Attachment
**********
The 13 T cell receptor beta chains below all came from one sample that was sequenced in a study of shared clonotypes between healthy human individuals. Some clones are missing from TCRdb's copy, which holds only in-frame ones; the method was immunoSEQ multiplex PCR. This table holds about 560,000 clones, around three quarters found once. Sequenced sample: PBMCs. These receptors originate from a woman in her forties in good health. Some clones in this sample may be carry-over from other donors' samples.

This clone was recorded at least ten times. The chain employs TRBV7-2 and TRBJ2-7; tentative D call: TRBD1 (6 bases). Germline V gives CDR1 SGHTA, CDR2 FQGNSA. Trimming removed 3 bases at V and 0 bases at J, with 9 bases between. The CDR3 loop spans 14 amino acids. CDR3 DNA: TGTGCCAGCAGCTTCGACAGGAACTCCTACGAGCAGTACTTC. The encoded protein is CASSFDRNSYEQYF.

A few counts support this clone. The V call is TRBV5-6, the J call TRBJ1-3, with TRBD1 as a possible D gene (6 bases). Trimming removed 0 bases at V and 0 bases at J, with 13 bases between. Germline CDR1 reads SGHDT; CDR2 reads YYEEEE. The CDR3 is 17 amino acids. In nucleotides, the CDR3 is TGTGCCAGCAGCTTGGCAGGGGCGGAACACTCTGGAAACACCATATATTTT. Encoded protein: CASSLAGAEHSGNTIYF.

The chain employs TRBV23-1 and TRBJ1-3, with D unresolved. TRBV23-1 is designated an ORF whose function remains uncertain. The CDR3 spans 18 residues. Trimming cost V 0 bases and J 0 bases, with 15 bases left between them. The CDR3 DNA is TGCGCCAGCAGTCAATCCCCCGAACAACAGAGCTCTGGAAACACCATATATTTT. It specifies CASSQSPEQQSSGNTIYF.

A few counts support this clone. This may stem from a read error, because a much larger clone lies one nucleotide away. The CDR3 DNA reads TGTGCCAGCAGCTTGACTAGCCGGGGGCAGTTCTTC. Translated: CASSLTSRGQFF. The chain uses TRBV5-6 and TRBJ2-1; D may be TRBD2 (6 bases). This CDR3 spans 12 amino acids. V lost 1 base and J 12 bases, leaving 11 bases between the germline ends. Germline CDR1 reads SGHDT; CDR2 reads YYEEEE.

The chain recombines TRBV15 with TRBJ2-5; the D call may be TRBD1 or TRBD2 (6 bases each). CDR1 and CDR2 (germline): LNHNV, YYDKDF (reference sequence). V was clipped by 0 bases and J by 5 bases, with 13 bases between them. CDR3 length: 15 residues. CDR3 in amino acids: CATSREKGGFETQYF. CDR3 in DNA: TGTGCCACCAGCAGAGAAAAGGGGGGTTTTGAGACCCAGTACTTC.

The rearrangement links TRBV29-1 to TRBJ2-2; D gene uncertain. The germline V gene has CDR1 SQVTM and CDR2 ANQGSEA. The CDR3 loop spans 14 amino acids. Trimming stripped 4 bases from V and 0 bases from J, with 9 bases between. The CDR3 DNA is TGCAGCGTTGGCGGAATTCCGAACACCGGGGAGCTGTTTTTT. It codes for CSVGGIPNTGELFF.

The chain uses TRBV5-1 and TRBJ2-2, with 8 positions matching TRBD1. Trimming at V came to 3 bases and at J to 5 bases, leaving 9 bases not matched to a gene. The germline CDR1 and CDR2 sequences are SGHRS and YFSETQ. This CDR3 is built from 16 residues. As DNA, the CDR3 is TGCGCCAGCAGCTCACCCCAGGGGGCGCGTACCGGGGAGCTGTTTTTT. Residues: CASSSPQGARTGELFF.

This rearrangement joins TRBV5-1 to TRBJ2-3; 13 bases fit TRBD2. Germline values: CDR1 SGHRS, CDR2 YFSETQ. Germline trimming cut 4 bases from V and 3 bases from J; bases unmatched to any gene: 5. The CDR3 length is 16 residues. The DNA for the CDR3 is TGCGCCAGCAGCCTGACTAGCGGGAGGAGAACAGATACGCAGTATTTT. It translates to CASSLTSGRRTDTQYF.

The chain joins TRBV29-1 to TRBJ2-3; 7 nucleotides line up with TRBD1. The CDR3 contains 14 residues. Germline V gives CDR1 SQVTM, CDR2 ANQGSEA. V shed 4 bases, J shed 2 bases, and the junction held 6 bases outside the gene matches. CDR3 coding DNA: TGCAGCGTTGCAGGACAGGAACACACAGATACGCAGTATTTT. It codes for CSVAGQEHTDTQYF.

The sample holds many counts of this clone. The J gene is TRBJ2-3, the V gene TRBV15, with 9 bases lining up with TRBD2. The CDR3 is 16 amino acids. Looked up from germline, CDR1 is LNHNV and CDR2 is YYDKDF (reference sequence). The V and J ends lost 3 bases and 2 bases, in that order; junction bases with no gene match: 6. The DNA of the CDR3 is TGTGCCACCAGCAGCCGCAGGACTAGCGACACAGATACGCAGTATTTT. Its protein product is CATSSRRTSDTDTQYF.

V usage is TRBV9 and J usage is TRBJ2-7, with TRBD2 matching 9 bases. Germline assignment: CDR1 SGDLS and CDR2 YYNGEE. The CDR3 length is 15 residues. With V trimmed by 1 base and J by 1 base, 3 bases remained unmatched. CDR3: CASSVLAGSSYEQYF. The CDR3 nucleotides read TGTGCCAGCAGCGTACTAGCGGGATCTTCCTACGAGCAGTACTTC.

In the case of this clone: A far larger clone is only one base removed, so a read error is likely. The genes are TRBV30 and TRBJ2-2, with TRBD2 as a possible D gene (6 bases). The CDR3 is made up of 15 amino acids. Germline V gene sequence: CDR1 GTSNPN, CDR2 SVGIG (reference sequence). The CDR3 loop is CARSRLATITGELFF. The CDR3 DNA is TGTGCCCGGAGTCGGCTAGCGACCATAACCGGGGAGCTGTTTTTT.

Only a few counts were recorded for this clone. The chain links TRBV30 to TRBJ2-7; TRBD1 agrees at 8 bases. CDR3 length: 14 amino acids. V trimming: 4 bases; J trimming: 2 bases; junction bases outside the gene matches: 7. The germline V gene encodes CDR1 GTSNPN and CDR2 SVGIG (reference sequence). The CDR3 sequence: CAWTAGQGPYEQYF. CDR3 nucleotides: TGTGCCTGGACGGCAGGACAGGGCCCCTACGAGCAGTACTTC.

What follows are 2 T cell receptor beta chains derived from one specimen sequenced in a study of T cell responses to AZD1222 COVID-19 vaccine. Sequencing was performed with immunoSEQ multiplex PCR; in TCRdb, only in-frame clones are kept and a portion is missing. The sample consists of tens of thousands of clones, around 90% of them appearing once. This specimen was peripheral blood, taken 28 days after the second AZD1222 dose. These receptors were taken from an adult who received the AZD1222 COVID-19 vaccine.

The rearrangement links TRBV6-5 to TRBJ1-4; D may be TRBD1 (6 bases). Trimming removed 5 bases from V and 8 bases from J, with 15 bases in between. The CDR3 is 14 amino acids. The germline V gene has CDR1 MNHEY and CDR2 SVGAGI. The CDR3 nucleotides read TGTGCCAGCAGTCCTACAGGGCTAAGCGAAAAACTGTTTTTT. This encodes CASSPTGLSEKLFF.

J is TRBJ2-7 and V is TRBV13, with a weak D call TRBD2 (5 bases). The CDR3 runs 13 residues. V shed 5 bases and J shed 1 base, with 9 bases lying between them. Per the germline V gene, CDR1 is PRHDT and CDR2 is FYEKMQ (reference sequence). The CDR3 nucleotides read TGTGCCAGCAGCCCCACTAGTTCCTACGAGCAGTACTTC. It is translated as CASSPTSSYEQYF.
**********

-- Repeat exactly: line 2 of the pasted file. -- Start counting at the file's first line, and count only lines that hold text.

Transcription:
This clone was recorded at least ten times. The chain employs TRBV7-2 and TRBJ2-7; tentative D call: TRBD1 (6 bases). Germline V gives CDR1 SGHTA, CDR2 FQGNSA. Trimming removed 3 bases at V and 0 bases at J, with 9 bases between. The CDR3 loop spans 14 amino acids. CDR3 DNA: TGTGCCAGCAGCTTCGACAGGAACTCCTACGAGCAGTACTTC. The encoded protein is CASSFDRNSYEQYF.